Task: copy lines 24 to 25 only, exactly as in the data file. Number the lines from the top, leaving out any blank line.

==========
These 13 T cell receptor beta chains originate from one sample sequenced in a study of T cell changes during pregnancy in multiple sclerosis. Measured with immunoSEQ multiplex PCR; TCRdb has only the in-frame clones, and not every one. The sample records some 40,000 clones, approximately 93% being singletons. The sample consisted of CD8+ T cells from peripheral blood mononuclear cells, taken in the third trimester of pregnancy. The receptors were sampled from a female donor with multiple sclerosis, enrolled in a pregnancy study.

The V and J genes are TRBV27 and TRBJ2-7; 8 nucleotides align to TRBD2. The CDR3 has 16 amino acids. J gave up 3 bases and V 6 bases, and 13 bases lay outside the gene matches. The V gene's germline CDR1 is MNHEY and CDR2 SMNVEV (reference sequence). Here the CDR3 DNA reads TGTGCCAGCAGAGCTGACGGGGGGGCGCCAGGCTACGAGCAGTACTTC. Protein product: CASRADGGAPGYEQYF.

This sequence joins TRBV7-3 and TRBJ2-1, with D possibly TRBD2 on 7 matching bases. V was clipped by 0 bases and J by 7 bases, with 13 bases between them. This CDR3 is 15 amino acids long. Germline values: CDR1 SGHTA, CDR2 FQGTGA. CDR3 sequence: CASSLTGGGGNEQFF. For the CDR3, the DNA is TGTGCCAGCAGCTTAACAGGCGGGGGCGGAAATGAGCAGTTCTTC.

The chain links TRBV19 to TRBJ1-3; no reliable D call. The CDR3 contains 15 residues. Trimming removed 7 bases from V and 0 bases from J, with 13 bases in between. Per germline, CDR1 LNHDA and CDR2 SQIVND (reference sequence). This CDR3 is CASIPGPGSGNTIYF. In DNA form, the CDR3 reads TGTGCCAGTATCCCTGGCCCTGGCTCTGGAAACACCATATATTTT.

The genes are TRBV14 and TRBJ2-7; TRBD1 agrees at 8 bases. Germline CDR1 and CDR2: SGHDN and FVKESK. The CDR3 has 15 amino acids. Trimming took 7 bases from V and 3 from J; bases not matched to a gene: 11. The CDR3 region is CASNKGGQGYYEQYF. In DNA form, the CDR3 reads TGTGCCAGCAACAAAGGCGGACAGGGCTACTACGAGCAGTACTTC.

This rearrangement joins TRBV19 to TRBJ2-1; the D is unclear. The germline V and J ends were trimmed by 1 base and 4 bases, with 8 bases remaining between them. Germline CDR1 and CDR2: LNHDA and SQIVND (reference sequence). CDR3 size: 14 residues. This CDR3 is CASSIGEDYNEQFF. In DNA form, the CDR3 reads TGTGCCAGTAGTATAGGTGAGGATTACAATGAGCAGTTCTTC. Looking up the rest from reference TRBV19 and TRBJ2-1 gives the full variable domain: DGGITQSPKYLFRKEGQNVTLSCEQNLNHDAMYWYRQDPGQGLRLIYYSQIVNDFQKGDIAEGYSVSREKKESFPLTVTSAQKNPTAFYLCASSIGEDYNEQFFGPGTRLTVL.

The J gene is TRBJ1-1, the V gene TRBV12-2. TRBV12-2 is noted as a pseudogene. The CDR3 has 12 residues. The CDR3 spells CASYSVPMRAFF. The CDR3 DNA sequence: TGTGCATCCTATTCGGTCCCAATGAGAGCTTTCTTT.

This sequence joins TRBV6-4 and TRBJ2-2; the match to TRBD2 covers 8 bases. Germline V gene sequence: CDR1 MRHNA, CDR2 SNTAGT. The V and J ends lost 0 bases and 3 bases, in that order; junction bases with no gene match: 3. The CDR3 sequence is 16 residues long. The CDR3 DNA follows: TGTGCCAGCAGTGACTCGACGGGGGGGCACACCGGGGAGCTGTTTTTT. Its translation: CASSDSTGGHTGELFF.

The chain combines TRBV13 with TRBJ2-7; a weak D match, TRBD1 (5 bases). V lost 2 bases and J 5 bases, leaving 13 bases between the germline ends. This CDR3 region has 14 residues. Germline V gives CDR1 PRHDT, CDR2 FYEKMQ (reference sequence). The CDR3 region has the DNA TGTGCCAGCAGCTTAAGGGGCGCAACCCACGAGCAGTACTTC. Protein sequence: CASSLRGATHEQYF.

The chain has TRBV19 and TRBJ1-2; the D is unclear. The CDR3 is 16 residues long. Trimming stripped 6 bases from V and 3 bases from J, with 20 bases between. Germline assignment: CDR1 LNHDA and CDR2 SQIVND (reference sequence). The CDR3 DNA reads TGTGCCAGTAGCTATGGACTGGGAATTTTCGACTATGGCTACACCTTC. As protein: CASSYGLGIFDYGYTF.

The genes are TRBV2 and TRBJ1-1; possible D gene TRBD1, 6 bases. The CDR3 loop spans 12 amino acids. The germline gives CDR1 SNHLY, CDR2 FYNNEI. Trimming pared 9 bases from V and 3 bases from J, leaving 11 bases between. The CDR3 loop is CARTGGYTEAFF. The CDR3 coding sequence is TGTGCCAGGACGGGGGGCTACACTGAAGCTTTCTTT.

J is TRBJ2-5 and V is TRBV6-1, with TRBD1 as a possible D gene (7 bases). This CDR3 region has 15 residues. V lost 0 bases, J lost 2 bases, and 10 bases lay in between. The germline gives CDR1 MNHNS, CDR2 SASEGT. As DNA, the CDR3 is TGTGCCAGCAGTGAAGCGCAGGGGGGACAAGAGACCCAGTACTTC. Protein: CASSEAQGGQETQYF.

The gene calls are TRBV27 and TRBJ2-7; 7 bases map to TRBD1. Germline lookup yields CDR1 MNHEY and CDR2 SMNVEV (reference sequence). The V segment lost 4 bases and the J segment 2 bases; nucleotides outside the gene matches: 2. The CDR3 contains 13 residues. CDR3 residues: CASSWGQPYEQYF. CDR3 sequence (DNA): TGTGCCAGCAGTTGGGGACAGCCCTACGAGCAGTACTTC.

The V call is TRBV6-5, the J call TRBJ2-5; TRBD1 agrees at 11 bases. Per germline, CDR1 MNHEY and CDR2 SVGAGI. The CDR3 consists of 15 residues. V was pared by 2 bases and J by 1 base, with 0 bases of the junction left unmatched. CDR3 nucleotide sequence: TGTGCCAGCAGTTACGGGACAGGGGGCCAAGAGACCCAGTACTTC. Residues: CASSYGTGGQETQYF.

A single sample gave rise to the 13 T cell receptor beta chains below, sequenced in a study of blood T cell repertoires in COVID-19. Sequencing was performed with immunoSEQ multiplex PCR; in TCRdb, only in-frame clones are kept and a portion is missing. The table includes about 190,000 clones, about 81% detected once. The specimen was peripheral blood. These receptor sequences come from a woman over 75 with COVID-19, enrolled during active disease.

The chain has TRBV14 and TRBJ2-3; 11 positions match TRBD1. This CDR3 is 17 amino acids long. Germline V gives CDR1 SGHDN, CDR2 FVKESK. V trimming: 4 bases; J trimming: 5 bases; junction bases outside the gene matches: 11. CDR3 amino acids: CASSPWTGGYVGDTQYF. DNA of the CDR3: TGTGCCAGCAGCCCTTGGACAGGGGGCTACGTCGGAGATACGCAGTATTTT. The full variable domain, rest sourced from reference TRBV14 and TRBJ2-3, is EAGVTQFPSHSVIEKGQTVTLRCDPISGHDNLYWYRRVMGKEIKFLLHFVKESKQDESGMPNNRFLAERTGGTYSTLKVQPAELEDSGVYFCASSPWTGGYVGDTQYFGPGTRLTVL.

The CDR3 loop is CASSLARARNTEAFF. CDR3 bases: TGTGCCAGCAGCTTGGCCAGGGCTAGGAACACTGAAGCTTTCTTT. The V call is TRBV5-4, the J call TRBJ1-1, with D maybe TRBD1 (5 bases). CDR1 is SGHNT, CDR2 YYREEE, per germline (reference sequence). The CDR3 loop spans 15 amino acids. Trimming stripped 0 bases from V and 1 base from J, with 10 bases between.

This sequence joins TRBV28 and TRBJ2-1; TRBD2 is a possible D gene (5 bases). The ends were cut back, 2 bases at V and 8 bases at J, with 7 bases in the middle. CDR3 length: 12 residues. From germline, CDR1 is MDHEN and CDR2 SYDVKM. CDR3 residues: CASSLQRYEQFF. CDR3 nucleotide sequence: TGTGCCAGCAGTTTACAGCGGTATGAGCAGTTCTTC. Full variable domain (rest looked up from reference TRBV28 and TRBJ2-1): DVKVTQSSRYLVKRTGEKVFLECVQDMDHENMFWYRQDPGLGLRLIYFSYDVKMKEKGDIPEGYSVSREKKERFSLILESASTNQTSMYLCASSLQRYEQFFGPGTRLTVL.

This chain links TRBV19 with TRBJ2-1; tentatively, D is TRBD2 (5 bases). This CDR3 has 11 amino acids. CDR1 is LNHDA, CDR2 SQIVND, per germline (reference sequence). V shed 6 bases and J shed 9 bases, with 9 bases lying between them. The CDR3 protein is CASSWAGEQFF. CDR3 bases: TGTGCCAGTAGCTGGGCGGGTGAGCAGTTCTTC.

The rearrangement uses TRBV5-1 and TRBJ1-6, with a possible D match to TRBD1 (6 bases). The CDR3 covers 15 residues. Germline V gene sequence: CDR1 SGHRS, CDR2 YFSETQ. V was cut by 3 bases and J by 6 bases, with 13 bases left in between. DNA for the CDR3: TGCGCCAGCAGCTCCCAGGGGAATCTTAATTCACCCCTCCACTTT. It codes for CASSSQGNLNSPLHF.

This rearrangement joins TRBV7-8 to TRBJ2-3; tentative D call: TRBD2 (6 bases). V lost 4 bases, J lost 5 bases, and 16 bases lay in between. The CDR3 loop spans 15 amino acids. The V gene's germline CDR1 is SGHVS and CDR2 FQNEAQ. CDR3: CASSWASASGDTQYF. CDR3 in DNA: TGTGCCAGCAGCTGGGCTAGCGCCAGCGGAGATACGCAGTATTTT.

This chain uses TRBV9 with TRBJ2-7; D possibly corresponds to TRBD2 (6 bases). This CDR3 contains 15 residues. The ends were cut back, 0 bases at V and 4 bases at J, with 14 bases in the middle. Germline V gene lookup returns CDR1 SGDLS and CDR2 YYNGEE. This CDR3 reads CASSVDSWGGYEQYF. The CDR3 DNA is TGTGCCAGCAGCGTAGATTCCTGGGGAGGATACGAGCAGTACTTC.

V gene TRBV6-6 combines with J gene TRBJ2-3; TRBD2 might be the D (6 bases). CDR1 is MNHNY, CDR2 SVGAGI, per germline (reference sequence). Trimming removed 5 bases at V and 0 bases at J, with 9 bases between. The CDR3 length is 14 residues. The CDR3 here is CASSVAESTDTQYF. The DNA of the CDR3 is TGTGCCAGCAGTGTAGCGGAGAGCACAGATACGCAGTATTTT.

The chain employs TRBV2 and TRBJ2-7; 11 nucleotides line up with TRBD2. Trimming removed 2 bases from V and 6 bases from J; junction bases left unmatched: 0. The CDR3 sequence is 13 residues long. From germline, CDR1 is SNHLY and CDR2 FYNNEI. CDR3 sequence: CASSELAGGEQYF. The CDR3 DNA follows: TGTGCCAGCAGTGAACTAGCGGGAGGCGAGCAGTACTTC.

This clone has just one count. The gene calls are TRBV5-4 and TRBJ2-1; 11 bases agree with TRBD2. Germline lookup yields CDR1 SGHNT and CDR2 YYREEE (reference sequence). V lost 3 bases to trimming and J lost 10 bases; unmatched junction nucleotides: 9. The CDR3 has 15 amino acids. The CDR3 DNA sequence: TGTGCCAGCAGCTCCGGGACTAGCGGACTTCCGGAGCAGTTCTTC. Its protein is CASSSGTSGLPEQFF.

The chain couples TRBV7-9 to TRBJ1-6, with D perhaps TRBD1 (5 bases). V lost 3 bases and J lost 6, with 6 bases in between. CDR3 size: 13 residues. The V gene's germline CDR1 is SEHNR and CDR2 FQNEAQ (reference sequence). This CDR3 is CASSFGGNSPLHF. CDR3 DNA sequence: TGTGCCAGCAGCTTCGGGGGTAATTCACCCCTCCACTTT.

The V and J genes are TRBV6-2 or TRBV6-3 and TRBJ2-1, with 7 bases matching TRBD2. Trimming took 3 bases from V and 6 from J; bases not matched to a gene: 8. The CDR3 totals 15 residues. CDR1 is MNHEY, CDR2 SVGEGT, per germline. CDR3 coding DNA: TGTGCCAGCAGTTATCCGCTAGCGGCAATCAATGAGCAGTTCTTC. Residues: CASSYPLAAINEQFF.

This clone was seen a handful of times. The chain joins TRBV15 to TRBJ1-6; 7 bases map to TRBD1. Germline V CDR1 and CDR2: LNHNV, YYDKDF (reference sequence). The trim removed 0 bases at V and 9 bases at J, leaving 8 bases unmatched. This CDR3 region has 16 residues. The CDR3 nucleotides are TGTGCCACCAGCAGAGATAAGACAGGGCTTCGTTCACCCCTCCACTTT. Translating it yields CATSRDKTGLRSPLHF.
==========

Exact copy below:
The chain employs TRBV2 and TRBJ2-7; 11 nucleotides line up with TRBD2. Trimming removed 2 bases from V and 6 bases from J; junction bases left unmatched: 0. The CDR3 sequence is 13 residues long. From germline, CDR1 is SNHLY and CDR2 FYNNEI. CDR3 sequence: CASSELAGGEQYF. The CDR3 DNA follows: TGTGCCAGCAGTGAACTAGCGGGAGGCGAGCAGTACTTC.

This clone has just one count. The gene calls are TRBV5-4 and TRBJ2-1; 11 bases agree with TRBD2. Germline lookup yields CDR1 SGHNT and CDR2 YYREEE (reference sequence). V lost 3 bases to trimming and J lost 10 bases; unmatched junction nucleotides: 9. The CDR3 has 15 amino acids. The CDR3 DNA sequence: TGTGCCAGCAGCTCCGGGACTAGCGGACTTCCGGAGCAGTTCTTC. Its protein is CASSSGTSGLPEQFF.